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John Bongaarts, USA
Alvarez-Bravo Keynote Lecture

John Bongaarts, USA

John Bongaarts is Vice President and Distinguished Scholar of the Population Council where he has been employed since 1973. He holds a PhD in Physiology and Biomedical Engineering from the University of Illinois and was a Post-Doctoral Fellow in Population Dynamics at the John’s Hopkins School of Public Health. Bongaarts’ research has focused on a range of population and health issues, including population projections, determinants of fertility and mortality trends, the impact of family planning programs and population policy options in both the developed and developing world. He has published over 200 papers, chapters and books.   Honors include the Robert J. Lapham Award and the Mindel Sheps Award from the Population Association of America, and the Research Career Development Award from the National Institutes of Health.  He is a member of the U.S. National Academy of Sciences, the Royal Dutch Academy of Sciences, and is a Laureate of the International Union for the Scientific Study of Population.

Alvarez-Bravo Keynote Lecture

Societal and individual benefits from increasing access to family planning

Abstract: Over the past half century, the world has experienced a revolution in reproductive behavior. The number of married women using contraception world-wide has risen from 207 million in 1970 to 775 million today. Trends vary by region with highest levels of contraceptive prevalence in the developed world and East Asia and the lowest levels in sub-Saharan Africa.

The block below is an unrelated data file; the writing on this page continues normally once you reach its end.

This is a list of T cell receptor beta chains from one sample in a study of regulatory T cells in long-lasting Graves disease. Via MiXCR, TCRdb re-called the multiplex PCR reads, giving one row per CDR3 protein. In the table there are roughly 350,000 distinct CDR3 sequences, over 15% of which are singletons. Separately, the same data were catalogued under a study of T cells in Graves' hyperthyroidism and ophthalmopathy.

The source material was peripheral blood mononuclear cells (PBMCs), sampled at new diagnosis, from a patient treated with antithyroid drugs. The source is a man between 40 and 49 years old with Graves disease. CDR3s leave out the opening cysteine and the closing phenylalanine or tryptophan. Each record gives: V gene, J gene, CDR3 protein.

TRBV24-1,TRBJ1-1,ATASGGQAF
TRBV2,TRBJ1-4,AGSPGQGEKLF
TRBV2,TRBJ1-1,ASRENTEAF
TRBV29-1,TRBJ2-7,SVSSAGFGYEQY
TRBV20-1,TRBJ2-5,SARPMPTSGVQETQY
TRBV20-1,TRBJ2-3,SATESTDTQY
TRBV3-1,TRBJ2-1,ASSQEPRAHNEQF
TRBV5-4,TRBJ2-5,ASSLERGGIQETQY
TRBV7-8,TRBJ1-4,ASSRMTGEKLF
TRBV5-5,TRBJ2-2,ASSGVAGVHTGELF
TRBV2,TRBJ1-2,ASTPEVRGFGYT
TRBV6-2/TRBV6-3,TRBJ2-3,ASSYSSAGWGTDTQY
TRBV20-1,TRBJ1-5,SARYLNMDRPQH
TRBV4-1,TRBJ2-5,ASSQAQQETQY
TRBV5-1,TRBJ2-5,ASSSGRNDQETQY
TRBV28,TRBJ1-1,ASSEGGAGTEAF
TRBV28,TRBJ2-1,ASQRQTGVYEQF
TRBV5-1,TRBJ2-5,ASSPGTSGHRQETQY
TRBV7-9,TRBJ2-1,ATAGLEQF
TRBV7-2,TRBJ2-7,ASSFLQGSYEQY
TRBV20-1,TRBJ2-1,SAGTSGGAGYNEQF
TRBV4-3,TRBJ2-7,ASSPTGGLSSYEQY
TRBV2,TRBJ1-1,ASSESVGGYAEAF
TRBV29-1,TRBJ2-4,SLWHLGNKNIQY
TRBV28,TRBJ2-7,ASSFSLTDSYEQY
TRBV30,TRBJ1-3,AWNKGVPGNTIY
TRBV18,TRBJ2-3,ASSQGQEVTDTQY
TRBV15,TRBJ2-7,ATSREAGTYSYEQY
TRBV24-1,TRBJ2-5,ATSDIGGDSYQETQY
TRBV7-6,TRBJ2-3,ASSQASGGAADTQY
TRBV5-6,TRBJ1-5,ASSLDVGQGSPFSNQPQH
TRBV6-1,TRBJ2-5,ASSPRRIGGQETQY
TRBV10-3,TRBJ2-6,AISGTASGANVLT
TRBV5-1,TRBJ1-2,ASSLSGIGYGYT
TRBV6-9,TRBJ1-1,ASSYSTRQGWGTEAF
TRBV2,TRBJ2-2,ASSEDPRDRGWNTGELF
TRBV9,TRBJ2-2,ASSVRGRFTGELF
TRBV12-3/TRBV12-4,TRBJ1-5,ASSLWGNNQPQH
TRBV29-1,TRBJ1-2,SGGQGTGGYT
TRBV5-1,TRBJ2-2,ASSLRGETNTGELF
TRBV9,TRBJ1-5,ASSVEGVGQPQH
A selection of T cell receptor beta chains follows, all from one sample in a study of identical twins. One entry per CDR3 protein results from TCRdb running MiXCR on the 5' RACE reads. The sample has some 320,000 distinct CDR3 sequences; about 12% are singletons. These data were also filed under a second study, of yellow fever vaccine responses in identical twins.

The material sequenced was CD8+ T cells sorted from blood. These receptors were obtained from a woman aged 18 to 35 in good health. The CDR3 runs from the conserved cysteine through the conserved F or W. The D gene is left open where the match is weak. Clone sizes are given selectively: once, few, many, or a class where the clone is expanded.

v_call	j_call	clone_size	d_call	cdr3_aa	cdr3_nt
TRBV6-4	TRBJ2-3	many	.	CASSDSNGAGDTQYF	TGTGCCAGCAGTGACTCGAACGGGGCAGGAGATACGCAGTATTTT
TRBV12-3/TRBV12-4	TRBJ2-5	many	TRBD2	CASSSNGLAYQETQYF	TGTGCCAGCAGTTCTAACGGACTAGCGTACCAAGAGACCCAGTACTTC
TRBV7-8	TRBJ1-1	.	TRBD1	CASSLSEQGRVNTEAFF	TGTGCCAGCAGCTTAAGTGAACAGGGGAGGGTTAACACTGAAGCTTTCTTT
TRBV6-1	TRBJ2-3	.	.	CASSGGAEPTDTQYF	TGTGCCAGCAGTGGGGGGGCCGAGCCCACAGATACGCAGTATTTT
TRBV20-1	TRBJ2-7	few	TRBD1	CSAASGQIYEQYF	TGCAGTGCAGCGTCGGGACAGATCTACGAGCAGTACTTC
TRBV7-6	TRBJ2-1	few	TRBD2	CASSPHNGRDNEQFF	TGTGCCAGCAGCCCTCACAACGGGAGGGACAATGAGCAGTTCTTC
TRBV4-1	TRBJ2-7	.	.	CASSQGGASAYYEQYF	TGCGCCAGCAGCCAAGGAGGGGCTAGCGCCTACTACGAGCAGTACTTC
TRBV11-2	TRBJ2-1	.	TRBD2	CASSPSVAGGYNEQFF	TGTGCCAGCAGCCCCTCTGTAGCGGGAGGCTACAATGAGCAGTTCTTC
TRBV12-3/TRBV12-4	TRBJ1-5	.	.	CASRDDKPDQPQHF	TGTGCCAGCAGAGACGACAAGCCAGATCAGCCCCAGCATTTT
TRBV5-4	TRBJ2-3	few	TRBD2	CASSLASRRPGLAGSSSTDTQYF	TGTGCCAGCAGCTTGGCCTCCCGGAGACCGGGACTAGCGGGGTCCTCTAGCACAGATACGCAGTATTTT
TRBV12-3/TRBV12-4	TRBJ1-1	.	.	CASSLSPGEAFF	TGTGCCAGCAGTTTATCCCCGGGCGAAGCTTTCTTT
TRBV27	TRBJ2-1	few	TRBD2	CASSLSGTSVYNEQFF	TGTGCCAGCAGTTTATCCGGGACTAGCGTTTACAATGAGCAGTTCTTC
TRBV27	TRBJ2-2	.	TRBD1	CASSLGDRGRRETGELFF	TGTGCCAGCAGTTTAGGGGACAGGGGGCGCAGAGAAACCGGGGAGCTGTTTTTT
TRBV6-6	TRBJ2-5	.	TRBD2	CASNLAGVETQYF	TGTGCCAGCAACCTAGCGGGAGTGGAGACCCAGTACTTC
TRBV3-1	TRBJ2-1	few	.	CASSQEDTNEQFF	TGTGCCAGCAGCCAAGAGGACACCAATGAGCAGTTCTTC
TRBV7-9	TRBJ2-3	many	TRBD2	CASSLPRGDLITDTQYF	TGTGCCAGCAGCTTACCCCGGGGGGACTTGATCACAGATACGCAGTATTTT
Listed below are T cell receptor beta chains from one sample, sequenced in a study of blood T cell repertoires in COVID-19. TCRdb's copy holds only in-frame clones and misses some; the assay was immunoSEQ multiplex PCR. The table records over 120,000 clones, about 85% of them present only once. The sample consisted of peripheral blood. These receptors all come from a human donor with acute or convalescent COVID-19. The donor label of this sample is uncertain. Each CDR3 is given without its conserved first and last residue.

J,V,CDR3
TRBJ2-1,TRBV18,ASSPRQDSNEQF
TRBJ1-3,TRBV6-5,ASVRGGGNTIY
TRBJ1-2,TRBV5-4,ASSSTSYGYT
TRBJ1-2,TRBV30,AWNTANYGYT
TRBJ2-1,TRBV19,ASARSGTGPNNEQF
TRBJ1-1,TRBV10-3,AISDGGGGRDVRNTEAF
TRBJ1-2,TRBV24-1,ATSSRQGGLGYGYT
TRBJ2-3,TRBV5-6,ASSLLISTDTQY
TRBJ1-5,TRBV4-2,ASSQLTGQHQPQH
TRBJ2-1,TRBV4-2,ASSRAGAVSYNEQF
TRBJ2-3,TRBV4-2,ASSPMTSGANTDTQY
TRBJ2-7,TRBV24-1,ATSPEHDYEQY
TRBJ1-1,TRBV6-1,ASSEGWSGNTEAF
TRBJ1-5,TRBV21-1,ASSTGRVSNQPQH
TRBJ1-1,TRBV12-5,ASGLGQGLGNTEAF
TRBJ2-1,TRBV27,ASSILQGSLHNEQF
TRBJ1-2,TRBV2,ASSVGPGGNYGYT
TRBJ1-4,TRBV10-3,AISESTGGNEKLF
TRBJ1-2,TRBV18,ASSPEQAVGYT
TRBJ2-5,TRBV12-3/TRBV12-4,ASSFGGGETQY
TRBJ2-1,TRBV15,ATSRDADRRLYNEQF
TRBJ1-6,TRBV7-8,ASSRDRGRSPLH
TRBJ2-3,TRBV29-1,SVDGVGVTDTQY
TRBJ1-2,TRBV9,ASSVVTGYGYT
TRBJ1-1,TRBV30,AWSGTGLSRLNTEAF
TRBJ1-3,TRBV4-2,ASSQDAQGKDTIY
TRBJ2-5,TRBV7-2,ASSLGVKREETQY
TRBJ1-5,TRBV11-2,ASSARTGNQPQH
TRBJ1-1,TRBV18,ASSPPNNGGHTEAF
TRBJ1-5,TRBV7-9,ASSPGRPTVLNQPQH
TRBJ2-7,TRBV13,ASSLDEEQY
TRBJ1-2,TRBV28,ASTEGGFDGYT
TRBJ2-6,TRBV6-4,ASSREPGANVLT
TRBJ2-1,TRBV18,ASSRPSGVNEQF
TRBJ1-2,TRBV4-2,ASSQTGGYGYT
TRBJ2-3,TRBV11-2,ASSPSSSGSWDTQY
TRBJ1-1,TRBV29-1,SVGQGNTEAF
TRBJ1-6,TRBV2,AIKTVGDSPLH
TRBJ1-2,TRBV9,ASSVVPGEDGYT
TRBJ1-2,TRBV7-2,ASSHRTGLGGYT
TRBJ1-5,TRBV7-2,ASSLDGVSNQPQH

Despite this massive growth in contraceptive use many women still have an unmet need for contraception, i.e. they don’t want to become pregnant but are not practicing contraception. Reasons for non-use include lack of access to services and the high costs of modern methods. Fear of side effects of methods and disapproval of husbands are also significant barriers to use. As a result, each year about 30 million unplanned births and 48 million abortions occur in the developing world.

Voluntary family planning programs reduce these obstacles by increasing access, providing subsidies, and expanding method options. Well-run programs in many countries have contributed to sustained increases in contraceptive use and in declines in unmet need.

These programs bring direct health and welfare benefits to the women and their families. They also provide a wide range of socio-economic benefits. A reduced birth rate, for example, helps the education and health sectors as demand for their services growth less rapidly. It also produces a “demographic dividend” in the form of a boost to economic growth.














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